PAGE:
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Rezin calls for preservation of park name



In light of the Illinois Department of Natural Resources’ (IDNR) public confirmation that the Department may be open to a possible name change of the famous Starved Rock State Park, Illinois Senate Deputy Republican Leader Sue Rezin (R-Morris) has filed a resolution in support of keeping the park's current name.

 

“While I recognize desires to create open dialogue on issues such as naming parks and places after Indigenous peoples and their legends, I believe that this well-intended but misguided proposal will result in more harm than good,” said Sen. Rezin. “The Starved Rock name has become a treasured part of the local community’s identity and brand. There are far too many people who rely on the park's nationally recognized name for their livelihoods."

Senate Resolution 956 advocates for the preservation of the state park’s historic name. It notes the importance that the Starved Rock name has on the local community and acknowledges the concerns of residents and businesses regarding the potential renaming of the state park. Finally, it encourages open dialogue with relevant stakeholders, including Tribal Nations and Indigenous communities, to address concerns and explore ways to honor the park's heritage while respecting diverse perspectives.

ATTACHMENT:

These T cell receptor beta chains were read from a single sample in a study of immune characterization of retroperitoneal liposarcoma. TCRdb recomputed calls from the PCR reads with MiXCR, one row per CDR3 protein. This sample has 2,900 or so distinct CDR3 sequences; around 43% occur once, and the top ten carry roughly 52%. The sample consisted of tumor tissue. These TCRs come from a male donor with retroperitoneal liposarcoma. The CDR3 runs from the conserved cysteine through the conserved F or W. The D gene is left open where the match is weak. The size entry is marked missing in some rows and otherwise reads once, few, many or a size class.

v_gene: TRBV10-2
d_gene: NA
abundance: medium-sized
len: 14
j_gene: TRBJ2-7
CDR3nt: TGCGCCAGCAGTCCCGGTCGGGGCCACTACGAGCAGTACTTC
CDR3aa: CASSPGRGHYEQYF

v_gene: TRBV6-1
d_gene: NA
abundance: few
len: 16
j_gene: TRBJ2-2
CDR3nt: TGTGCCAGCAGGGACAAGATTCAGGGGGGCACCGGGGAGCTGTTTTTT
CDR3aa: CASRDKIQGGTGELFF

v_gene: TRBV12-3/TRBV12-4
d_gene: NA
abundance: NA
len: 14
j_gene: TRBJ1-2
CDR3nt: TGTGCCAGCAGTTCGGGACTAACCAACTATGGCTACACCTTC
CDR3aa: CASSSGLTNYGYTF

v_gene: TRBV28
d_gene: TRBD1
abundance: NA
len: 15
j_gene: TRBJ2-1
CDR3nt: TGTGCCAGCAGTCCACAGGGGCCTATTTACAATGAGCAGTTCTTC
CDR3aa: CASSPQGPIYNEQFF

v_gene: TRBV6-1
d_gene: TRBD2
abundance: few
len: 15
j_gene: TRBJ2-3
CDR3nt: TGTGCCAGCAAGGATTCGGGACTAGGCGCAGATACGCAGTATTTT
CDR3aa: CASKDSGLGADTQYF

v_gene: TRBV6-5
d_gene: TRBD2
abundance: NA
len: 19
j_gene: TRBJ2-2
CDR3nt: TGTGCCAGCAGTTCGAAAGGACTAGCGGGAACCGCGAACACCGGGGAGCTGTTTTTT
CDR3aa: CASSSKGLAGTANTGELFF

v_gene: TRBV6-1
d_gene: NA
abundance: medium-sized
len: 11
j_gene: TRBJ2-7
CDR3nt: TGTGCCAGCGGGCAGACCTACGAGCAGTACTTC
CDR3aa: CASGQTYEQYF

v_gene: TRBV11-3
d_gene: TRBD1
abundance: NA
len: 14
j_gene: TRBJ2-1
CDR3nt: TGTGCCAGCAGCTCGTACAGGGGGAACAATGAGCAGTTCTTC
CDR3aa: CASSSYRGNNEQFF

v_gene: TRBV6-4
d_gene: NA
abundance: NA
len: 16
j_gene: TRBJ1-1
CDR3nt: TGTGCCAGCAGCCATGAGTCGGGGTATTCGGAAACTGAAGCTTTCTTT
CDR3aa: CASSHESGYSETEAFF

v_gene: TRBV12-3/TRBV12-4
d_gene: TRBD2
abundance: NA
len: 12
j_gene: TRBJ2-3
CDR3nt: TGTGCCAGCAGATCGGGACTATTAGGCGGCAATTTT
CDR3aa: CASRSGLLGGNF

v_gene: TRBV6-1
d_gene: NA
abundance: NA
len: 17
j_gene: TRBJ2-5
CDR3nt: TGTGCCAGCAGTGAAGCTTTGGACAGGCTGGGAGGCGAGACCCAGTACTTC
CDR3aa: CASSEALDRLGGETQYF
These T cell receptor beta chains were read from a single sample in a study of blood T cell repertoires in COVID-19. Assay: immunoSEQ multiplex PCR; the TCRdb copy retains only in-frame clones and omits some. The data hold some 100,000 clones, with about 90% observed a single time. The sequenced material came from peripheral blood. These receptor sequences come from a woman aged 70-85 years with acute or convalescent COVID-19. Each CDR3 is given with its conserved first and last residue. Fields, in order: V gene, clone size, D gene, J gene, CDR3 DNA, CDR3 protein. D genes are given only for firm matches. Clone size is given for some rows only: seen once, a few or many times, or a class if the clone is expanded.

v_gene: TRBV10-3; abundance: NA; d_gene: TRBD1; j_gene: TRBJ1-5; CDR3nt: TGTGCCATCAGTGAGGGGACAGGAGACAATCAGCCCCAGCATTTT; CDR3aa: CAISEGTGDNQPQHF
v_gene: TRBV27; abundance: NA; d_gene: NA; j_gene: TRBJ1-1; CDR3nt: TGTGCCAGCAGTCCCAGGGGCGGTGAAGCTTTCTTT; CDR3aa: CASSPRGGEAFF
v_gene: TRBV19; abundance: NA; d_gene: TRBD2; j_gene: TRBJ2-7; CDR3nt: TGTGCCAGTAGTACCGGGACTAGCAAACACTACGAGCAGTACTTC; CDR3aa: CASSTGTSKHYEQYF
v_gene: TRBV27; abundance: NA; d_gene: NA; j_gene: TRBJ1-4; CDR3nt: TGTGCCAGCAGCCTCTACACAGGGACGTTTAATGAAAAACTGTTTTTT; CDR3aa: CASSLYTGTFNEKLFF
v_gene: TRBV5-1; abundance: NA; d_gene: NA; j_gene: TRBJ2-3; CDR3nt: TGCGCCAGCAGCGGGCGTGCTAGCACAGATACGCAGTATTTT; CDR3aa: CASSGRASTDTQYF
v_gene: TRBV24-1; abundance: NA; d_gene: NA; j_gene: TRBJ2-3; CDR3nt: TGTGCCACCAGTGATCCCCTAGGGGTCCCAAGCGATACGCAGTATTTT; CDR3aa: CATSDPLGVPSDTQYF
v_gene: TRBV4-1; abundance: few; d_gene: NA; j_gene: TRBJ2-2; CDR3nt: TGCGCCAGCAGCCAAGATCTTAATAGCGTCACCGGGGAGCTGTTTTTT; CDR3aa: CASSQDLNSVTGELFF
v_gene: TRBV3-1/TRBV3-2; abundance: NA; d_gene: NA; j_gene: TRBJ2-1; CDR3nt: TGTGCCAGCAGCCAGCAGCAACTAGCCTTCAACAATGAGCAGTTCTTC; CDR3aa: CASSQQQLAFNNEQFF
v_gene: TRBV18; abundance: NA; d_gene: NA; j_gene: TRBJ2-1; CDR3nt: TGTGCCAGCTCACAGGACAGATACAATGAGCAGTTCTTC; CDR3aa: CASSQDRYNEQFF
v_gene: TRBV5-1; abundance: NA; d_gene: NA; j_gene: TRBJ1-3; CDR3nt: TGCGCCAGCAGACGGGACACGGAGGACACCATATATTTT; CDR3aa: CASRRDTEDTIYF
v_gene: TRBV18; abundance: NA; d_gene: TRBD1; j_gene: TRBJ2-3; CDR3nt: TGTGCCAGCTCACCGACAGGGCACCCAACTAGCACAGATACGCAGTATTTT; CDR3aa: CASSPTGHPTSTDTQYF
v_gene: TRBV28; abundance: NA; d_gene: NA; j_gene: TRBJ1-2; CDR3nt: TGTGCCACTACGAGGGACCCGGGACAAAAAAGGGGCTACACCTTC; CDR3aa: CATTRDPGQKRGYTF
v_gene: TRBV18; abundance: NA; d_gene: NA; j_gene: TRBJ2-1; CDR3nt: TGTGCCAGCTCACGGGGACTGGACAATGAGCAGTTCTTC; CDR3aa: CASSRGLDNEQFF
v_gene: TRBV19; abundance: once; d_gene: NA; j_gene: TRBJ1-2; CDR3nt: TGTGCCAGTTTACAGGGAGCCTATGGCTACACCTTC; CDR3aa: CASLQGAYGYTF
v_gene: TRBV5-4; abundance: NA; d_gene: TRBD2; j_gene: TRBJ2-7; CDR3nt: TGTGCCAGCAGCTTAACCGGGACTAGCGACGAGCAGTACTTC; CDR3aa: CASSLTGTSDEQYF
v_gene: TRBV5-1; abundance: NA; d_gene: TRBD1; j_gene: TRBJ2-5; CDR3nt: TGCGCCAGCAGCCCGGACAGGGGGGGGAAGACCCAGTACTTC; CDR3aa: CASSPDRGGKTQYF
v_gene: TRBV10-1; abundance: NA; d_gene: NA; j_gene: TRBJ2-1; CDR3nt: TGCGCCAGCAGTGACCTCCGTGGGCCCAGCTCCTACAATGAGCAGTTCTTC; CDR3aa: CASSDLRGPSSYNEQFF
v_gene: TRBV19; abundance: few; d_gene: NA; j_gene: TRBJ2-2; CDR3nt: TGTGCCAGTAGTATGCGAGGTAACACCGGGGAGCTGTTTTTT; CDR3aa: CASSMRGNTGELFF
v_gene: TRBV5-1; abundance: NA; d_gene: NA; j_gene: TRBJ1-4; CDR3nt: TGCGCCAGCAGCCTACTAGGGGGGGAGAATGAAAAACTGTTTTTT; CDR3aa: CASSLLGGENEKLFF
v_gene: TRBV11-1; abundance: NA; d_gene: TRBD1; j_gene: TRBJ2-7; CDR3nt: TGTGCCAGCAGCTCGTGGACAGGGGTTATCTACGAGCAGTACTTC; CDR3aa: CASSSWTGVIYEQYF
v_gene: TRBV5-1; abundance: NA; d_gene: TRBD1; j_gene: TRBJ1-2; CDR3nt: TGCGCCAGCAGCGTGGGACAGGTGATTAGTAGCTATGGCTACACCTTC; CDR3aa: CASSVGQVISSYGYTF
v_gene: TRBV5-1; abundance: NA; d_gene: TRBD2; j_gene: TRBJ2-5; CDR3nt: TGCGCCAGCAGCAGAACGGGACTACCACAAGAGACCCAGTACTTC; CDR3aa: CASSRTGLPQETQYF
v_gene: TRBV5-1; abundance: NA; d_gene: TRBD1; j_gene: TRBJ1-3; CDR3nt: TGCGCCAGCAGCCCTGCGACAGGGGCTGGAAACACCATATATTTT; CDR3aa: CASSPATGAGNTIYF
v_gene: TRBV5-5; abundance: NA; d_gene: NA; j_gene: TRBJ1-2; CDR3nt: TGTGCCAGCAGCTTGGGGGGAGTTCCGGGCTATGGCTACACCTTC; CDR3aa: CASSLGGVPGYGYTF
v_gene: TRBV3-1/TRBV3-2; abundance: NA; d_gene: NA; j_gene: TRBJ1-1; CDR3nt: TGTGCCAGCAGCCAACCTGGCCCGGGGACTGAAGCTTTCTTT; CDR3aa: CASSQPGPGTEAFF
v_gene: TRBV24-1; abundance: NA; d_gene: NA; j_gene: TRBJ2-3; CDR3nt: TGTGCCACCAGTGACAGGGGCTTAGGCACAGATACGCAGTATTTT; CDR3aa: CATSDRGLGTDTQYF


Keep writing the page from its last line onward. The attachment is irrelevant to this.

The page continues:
“It is vital that we honor the important history of Starved Rock State Park,” said Sen. Rezin. “I truly believe that there is a path to accomplish that goal in a way that preserves the park’s iconic name while respecting the heritage of Indigenous people.”

The Resolution was filed in the Illinois Senate on April 30 and is currently awaiting assignment.

 In light of the Illinois Department of Natural Resources’ (IDNR) public confirmation that the Department may be open to a possible name change of the famous Starved Rock State Park, Illinois Senate Deputy Republican Leader Sue Rezin (R-Morris) has filed a resolution in support of keeping the park's current name.

 

“While I recognize desires to create open dialogue on issues such as naming parks and places after Indigenous peoples and their legends, I believe that this well-intended but misguided proposal will result in more harm than good,” said Sen. Rezin. “The Starved Rock name has become a treasured part of the local community’s identity and brand. There are far too many people who rely on the park's nationally recognized name for their livelihoods."

Senate Resolution 956 advocates for the preservation of the state park’s historic name. It notes the importance that the Starved Rock name has on the local community and acknowledges the concerns of residents and businesses regarding the potential renaming of the state park. Finally, it encourages open dialogue with relevant stakeholders, including Tribal Nations and Indigenous communities, to address concerns and explore ways to honor the park's heritage while respecting diverse perspectives.

 

“It is vital that we honor the important history of Starved Rock State Park,” said Sen. Rezin. “I truly believe that there is a path to accomplish that goal in a way that preserves the park’s iconic name while respecting the heritage of Indigenous people.”

The Resolution was filed in the Illinois Senate on April 30 and is currently awaiting assignment.

 

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